Nuts & Bolts No One Can Find: Part 1

This can is probably older than me…

When I was growing up, my dad had about a half dozen Folgers coffee cans full of old nuts, bolts, screws, and other random metal things. The collection consisted of the extras from every car project, every trip to the hardware store, every new piece of furniture; he’d even pick up poor little metal orphans off the street. I was at his house this past weekend and noticed one of them in his shed.

I can remember ‘helping’ him on projects when he’d hold up a bolt and say “find a nut that fits this.” Then hours of endless searching would ensue until I found that one perfect nut. I hated those cans.

Seeing them got me thinking about all the nuts we deal with in the safety field. I’m not just talking about all the crazy people that still think Heinrichs triangle is a real thing either. I’m talking about the parts and pieces of our safety programs. In this post, I want to talk through one of the most simple, innocuous, and seemingly well-intentioned pieces that nearly every company employs in one way or another: The Job Hazard Analysis (JHA). 

It’s one of the safety staples that everyone touts, and some even brag about. One of the foundational cornerstones of any good Safety Program. One of the essential Nuts and Bolts that holds any good safety machine together.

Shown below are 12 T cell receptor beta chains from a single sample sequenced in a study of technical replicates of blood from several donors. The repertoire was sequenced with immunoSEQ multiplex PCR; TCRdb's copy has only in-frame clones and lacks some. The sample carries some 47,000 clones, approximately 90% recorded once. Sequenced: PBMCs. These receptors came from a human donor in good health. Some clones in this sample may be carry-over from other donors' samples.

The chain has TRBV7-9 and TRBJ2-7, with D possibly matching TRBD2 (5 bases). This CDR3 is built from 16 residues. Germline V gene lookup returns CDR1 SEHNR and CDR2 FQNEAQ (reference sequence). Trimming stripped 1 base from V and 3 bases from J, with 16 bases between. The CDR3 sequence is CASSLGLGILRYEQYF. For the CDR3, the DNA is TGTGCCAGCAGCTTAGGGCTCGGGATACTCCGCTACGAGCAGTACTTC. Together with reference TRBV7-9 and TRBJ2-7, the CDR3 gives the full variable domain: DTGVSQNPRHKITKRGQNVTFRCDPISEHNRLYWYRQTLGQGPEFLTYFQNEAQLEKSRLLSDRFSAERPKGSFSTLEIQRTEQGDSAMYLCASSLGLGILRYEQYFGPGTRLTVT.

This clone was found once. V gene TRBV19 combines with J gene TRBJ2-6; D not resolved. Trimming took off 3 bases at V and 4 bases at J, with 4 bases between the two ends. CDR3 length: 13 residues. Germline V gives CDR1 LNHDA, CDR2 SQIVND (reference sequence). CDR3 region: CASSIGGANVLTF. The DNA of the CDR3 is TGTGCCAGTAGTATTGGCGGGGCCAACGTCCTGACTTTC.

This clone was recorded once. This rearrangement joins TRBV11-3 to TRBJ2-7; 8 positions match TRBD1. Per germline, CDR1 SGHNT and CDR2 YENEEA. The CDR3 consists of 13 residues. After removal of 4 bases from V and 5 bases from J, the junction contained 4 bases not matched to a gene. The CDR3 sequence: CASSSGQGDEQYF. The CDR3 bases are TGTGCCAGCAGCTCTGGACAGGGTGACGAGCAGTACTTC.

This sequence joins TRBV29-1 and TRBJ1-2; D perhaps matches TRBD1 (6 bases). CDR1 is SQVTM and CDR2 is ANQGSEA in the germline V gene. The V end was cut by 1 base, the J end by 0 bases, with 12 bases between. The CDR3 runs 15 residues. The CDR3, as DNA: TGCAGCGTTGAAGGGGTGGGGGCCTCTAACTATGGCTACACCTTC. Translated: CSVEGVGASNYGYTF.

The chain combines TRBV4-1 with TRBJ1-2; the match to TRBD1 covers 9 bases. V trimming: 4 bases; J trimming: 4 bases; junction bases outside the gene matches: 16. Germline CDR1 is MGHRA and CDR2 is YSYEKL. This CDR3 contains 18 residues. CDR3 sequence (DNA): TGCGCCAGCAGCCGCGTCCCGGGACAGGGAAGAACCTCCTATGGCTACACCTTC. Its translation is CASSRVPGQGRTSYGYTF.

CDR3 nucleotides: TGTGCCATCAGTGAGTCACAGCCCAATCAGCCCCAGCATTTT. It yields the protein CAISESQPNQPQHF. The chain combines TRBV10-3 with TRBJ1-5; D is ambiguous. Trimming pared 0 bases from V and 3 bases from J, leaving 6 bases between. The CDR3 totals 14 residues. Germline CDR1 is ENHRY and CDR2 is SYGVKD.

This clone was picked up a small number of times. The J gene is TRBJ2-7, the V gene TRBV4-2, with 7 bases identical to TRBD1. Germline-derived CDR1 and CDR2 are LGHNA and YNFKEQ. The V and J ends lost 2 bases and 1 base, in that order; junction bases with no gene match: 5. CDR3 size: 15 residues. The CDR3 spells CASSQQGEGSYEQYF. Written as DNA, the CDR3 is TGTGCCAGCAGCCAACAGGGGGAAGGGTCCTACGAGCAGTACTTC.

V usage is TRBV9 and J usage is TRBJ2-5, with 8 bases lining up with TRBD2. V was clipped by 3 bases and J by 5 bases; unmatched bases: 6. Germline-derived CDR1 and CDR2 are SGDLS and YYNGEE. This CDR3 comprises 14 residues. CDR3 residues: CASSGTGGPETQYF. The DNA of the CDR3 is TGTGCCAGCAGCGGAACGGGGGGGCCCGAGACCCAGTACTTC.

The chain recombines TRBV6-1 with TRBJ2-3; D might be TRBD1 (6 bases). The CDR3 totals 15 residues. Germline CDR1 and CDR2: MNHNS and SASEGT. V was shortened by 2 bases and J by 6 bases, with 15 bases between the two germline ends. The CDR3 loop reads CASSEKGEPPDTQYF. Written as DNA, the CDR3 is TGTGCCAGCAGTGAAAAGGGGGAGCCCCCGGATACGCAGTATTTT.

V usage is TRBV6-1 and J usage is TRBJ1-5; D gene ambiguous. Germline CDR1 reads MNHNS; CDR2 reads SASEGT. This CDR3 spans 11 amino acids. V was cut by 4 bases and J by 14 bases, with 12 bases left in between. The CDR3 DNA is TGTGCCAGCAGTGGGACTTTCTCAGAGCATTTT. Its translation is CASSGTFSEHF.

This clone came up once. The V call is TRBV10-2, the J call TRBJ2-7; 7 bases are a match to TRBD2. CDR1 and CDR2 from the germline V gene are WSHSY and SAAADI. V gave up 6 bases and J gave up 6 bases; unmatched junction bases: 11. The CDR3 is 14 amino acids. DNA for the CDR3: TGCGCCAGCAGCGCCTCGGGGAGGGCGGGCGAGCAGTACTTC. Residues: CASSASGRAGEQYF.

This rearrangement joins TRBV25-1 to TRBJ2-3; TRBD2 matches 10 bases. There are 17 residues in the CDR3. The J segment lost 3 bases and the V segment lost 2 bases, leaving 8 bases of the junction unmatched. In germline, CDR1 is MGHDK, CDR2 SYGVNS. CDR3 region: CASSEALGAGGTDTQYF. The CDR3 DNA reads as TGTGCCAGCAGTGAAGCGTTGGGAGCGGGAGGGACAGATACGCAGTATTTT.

People call them all different sorts of things. It could be labeled a Pre-Task Plan or Standard Operating Procedure. Maybe it’s a Task Risk Analysis where you work. Whatever your organization calls it, it’s there to help workers mitigate risk. Or is it? If you looked at it from the perspective of the nuts and bolts analogy, could you say for sure that you found the right nut and the right bold from your Folgers can? 

I tend to make weird correlations in my mind, so I realize that probably doesn’t quite make a whole bunch of sense. Let me break it down.

Let’s use the example of a JHA that comes in the form of a “Pre-Job Checklist.” It’s something your employees complete every morning before they get at it. The supervisor dutifully reads down the list, and the crew nods along as he checks YES or NO next to each line. I’m sure you’ve all seen the ritual. 

“Any fall hazards? Yes” 

“Everyone got their proper PPE? Yes” What does proper mean anyway? Nevermind, I’ll save that for later.

“Work at height hazards? No” And on it goes until they reach the end of the list and then pass the paper around for everyone to sign. You know, because signing stuff makes you safer…